Search This Blog

Wednesday, October 24, 2012

Why Is American Medicine So Costly?

I read with interest the other day praise by a fellow bookman for libertarian politics. I became a big Ayn Rand fan at the age of 17 and clung to Objectivist certainties until my late 20s, when life experience, broader reading, deeper critical thinking, and subsequent gradual disillusionment intervened. The main charge made in the short piece that got me thinking about this stuff again was the writer’s contention that it is government interference in health care that has sent medical costs soaring. I want to examine that claim.

Certainly a statistical correlation can be found between programs such as Medicare and rising costs since World War II, but other, equally available correlations are left out of such a narrow focus. Three come instantly to my mind.

(1) First there has been the rise of the for-profit hospital. Hospitals used to be owned and run by communities and churches. They were not expected to “make” money but to provide care when needed. These hospitals were not free, but neither were their charges governed by the “free” market. Schools, libraries, hospitals—these were seen as necessary provisions of civilized communities for their members. For-profit hospitals have changed the landscape utterly. Younger people can be forgiven for not remembering a history they did not live through. My generation has no such excuse.

Along with for-profit came (2) more and more health and practice liability insurance "products." Insurance is not in itself a necessarily bad idea. In fact, the pooling of economic risk and sharing of economic benefits are (does this astonish you?) basically a socialist principle. But does anyone not realize that private insurance companies exist to make money? As much money as possible for shareholders and investors. The more you buy—and the less they have to pay out—the more money they make. As for liability insurance for physicians, can a doctor even without malpractice insurance in a for-profit hospital? (Any hospital?) Lawsuits would certainly put profits at risk, and reducing risk to the company is what actuarial calculations are all about.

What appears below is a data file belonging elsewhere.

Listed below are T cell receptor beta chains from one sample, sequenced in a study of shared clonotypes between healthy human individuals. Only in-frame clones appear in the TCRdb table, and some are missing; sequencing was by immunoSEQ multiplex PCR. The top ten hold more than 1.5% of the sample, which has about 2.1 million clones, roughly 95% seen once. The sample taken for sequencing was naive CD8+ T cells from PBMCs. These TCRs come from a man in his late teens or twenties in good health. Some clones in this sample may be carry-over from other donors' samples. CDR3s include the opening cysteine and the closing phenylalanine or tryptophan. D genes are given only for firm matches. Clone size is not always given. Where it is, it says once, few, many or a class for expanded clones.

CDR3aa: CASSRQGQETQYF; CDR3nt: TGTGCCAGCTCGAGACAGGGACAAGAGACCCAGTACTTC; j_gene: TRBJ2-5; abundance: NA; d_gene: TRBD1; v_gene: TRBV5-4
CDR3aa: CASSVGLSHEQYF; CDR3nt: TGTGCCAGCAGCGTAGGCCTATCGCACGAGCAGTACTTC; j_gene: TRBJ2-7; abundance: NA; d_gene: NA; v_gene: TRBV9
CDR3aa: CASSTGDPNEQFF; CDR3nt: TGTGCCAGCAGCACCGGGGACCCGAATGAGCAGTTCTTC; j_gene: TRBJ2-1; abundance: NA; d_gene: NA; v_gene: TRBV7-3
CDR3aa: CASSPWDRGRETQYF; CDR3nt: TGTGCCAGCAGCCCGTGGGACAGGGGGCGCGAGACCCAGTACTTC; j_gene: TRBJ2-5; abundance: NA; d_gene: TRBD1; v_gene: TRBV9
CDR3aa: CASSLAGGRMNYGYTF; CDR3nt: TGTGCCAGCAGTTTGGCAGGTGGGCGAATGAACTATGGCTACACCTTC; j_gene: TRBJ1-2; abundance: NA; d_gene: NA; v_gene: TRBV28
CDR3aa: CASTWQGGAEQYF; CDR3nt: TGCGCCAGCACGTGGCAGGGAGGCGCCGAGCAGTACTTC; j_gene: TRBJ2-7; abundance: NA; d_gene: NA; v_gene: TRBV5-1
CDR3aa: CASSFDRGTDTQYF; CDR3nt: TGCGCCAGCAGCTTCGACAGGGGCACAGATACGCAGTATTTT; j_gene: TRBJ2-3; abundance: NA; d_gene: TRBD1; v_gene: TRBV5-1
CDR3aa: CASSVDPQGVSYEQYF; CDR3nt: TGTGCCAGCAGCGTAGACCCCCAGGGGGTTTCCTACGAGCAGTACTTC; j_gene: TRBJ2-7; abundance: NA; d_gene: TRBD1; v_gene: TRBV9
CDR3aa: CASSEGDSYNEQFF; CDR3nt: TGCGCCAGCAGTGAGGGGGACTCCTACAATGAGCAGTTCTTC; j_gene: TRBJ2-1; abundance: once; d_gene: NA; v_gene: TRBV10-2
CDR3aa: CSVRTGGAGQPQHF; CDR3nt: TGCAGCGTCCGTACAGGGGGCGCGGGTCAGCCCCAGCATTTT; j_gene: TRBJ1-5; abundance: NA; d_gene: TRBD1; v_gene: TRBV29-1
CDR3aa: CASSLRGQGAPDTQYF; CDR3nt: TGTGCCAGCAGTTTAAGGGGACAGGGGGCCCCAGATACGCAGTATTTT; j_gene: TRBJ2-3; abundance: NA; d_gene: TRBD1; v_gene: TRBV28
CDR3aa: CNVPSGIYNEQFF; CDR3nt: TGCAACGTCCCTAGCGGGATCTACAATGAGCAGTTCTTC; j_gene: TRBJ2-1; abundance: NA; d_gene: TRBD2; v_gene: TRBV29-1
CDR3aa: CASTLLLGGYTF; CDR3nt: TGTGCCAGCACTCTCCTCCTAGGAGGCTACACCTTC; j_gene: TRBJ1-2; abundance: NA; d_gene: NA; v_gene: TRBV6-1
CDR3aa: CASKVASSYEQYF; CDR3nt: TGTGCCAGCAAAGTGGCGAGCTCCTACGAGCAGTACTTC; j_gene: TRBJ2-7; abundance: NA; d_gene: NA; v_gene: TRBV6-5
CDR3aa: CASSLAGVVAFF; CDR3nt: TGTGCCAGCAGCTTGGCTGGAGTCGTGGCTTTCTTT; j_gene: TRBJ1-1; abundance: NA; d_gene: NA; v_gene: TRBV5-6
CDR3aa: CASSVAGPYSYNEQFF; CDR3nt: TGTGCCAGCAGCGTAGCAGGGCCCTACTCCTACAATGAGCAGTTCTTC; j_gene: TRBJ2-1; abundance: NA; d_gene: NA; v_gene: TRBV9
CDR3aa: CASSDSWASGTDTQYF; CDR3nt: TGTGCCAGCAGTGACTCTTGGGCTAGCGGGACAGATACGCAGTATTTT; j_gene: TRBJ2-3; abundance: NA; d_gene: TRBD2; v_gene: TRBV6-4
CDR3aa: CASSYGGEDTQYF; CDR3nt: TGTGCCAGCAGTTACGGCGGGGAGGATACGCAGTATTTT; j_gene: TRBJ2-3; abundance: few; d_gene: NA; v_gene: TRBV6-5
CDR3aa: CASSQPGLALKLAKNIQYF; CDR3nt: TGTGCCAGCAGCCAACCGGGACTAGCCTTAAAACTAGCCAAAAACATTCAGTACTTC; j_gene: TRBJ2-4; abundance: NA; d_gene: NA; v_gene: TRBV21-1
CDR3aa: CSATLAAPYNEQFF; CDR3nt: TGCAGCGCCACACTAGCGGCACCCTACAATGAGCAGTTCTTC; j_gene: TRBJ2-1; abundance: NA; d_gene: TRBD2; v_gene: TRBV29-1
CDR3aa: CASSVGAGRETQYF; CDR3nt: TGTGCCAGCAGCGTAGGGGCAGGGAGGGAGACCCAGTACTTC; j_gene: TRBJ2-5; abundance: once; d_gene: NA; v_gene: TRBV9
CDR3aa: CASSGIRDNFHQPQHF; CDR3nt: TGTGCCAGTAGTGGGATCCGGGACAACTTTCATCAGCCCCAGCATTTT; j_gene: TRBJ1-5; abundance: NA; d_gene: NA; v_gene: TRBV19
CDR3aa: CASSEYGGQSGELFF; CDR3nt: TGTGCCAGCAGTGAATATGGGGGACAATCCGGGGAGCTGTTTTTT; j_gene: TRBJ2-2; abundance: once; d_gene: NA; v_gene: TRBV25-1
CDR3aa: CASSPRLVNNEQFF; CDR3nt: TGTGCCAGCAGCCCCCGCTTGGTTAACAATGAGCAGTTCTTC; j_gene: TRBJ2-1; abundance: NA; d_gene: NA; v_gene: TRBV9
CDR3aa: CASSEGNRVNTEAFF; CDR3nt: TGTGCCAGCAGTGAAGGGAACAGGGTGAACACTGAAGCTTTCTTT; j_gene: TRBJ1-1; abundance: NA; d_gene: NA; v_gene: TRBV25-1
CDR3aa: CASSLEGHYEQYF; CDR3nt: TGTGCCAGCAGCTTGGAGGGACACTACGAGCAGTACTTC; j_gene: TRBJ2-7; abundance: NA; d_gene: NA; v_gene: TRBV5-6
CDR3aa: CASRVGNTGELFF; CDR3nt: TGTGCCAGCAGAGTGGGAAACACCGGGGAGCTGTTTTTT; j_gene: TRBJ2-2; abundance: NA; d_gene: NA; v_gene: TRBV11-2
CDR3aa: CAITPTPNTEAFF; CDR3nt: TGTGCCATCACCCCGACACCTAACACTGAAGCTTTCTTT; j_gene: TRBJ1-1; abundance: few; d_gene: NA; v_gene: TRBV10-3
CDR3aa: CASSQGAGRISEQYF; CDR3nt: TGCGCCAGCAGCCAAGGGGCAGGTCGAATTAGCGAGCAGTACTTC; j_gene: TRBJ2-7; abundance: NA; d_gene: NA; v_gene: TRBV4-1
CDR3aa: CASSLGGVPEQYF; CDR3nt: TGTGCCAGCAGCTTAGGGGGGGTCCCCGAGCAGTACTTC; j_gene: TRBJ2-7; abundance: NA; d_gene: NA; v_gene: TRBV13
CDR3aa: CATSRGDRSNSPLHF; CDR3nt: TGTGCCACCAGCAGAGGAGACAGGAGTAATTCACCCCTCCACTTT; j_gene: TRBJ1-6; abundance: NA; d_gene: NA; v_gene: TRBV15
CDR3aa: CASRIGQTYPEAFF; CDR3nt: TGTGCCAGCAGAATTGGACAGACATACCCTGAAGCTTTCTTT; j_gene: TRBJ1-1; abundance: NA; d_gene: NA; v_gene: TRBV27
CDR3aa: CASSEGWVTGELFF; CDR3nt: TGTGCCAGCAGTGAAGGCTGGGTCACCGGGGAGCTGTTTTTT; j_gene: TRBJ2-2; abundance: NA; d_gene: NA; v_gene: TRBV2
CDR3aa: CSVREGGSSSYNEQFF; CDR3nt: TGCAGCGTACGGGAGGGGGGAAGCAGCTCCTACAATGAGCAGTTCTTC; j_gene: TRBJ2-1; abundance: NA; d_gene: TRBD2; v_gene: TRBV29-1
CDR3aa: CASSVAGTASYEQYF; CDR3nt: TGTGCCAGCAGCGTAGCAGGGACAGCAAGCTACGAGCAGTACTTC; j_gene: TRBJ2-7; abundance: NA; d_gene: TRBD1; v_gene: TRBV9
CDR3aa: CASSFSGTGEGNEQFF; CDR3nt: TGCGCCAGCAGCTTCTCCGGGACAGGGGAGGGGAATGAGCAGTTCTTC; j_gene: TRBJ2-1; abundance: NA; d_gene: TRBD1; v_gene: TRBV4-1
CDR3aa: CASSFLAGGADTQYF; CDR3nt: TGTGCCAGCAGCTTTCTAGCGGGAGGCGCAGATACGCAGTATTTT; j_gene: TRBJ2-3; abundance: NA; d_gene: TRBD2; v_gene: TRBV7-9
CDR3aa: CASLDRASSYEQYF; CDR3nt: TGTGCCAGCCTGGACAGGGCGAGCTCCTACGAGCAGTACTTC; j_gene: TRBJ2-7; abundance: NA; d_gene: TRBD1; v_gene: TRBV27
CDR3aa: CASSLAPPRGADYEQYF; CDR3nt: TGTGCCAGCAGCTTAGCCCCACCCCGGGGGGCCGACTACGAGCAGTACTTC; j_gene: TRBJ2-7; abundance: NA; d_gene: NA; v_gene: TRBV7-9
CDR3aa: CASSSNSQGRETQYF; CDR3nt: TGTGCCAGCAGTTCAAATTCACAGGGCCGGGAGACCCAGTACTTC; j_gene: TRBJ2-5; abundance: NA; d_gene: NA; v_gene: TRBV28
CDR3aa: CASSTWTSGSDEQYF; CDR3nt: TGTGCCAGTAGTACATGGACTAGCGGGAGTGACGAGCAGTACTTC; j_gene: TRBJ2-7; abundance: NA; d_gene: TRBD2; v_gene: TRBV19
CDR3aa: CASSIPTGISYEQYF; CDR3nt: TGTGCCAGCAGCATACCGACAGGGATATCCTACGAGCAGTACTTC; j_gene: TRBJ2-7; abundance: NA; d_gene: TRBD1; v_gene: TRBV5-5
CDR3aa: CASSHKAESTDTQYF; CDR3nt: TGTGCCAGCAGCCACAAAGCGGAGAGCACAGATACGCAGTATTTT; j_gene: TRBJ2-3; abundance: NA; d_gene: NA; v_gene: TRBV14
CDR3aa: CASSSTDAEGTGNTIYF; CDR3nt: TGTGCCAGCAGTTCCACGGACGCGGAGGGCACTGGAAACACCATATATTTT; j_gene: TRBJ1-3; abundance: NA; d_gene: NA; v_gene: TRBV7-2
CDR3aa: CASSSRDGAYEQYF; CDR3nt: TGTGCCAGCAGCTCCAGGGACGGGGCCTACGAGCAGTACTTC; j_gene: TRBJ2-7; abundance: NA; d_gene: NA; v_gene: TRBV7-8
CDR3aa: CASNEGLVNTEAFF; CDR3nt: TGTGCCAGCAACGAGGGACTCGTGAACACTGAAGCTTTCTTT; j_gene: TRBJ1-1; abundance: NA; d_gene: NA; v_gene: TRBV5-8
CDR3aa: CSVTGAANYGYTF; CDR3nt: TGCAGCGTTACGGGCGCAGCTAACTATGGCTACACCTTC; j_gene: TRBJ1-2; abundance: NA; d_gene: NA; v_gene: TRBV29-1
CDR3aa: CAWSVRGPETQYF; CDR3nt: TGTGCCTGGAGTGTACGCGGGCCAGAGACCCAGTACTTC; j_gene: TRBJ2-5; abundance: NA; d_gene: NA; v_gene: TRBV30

Also in the postwar period came (3) advances in medical science. These have brought Americans more and more expensive testing and treatment options, and they have also made equipment more expensive to hospitals. Not only are more people kept alive longer (some of them only "alive"), but because more and more new tests and procedures and treatments and equipment all the time come to be regarded as “ordinary care,” the cost of ordinary health insurance continues to go up correspondingly. 

Put it all together and look at the expanded picture again. For every case of a Medicare patient costing big bucks, there is a corresponding case of a healthy person with private insurance whose physician has ordered a dozen expensive, often unnecessary tests, "just to be on the safe side”; a man or woman “suffering” from the usual effects of aging and taking prescription medication to hold those “symptoms” at bay; or a comatose patient in a hospital bed being kept “alive” as long as private insurance is footing the bills.

Americans want to live forever, they want to stay young forever, and those who can afford to pay top dollar in their futile search for the Fountain of Youth make it almost impossible for those of us who would be content with basic care to find no-frills providers and institutions. It’s like looking for simple, basic dental care, when the way dentists make money these days is with expensive cosmetic procedures. Who wants to serve the lower end of the market? That won’t pay off medical school debt or help meet malpractice insurance bills!

My point is that private insurance companies, for-profit hospitals, scientific advances, and the race to the top of the medical market all fit perfectly well into the free-market, libertarian model. Why is American medicine so expensive? Blaming government interference is simplistic, narrow thinking. But it’s got “sound bytes” working for it.

Friday, October 19, 2012

It's Far From Over

Anyone who thinks fall color is over is walking around with eyes closed--or, more likely, driving around with eyes closed, which is even scarier. 

Saturday, October 13, 2012

Question varies, answer remains the same

Answer: It varies from year to year.

Question could be any of the following:

What’s winter like here?
How much snow do you get?
When do the cherry trees blossom?
How hot is it in summer?
What’s the best week to catch fall color?